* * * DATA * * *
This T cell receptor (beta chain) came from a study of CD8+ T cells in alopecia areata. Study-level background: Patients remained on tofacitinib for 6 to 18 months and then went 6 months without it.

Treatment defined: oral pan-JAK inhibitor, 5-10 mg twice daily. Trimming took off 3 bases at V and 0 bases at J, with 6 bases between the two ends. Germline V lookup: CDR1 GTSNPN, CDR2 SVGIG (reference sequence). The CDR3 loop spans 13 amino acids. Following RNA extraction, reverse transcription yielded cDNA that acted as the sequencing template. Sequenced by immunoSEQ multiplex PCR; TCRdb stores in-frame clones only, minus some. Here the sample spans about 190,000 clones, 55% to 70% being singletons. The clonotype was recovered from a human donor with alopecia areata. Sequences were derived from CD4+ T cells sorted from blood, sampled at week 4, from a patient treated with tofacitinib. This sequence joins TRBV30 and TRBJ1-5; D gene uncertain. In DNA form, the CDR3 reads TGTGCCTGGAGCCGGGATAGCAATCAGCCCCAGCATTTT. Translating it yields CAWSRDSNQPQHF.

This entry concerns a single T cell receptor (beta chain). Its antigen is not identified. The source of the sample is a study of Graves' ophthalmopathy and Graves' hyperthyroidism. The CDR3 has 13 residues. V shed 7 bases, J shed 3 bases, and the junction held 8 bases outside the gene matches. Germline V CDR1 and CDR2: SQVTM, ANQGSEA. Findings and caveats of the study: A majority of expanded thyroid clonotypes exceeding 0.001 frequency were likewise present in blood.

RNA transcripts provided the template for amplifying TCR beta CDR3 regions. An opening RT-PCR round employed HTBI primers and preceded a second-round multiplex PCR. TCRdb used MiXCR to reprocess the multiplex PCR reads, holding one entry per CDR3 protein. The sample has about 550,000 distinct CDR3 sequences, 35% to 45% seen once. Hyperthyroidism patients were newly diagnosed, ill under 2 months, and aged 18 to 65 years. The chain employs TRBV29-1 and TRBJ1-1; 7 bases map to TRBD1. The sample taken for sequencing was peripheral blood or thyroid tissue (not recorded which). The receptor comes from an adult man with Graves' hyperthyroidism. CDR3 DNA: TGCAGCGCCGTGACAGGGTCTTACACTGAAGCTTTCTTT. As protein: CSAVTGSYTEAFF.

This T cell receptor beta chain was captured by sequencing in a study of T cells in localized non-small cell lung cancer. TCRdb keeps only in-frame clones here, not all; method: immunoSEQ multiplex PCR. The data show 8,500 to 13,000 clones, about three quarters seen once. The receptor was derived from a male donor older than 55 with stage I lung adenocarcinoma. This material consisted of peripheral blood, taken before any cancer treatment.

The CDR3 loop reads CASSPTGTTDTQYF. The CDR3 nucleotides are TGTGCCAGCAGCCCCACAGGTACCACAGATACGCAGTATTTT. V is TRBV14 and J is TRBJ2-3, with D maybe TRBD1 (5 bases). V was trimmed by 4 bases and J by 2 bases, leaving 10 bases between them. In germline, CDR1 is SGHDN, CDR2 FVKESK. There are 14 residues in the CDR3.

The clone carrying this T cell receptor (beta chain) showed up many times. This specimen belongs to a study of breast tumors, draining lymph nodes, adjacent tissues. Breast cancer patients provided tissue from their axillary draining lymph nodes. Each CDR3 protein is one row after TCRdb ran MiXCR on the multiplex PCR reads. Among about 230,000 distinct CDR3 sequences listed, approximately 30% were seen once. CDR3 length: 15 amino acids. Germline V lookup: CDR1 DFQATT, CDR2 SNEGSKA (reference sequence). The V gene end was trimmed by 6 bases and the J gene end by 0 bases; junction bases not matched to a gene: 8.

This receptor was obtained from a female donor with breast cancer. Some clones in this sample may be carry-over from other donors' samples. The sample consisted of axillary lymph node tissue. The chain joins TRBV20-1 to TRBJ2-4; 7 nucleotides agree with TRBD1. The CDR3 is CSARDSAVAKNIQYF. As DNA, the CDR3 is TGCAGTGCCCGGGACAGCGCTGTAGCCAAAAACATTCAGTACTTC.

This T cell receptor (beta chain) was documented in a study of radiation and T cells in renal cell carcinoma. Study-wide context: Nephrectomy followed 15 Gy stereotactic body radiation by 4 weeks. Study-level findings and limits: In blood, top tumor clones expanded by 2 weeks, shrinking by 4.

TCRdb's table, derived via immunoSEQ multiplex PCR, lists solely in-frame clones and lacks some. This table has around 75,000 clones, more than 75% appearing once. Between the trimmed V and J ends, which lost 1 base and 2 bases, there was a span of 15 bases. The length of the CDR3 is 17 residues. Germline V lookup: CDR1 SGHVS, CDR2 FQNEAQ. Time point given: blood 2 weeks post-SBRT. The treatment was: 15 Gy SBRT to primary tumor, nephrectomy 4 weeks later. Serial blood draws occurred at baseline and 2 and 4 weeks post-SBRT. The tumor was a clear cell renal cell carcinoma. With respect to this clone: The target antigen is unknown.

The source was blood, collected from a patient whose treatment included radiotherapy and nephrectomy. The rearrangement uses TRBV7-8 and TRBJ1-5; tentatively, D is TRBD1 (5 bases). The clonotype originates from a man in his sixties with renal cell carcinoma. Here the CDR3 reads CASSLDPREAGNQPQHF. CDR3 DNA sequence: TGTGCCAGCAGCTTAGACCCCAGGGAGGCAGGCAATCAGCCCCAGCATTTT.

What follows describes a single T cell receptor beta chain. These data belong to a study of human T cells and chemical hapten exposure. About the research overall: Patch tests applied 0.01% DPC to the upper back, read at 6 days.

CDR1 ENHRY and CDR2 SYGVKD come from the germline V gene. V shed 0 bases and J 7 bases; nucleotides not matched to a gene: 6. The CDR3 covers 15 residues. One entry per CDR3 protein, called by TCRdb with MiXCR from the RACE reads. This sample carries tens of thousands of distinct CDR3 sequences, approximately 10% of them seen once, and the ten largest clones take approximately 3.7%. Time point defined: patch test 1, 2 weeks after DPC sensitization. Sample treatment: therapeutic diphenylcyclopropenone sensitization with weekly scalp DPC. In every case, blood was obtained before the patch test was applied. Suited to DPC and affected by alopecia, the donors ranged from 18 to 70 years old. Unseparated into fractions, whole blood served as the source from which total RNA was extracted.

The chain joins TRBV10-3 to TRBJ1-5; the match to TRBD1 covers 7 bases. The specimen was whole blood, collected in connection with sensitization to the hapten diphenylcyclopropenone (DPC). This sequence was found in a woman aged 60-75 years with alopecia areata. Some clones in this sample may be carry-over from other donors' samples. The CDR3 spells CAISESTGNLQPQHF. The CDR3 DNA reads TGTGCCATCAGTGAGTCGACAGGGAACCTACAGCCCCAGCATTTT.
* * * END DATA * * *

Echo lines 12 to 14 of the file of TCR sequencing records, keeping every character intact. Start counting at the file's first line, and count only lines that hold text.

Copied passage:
What follows describes a single T cell receptor beta chain. These data belong to a study of human T cells and chemical hapten exposure. About the research overall: Patch tests applied 0.01% DPC to the upper back, read at 6 days.

CDR1 ENHRY and CDR2 SYGVKD come from the germline V gene. V shed 0 bases and J 7 bases; nucleotides not matched to a gene: 6. The CDR3 covers 15 residues. One entry per CDR3 protein, called by TCRdb with MiXCR from the RACE reads. This sample carries tens of thousands of distinct CDR3 sequences, approximately 10% of them seen once, and the ten largest clones take approximately 3.7%. Time point defined: patch test 1, 2 weeks after DPC sensitization. Sample treatment: therapeutic diphenylcyclopropenone sensitization with weekly scalp DPC. In every case, blood was obtained before the patch test was applied. Suited to DPC and affected by alopecia, the donors ranged from 18 to 70 years old. Unseparated into fractions, whole blood served as the source from which total RNA was extracted.

The chain joins TRBV10-3 to TRBJ1-5; the match to TRBD1 covers 7 bases. The specimen was whole blood, collected in connection with sensitization to the hapten diphenylcyclopropenone (DPC). This sequence was found in a woman aged 60-75 years with alopecia areata. Some clones in this sample may be carry-over from other donors' samples. The CDR3 spells CAISESTGNLQPQHF. The CDR3 DNA reads TGTGCCATCAGTGAGTCGACAGGGAACCTACAGCCCCAGCATTTT.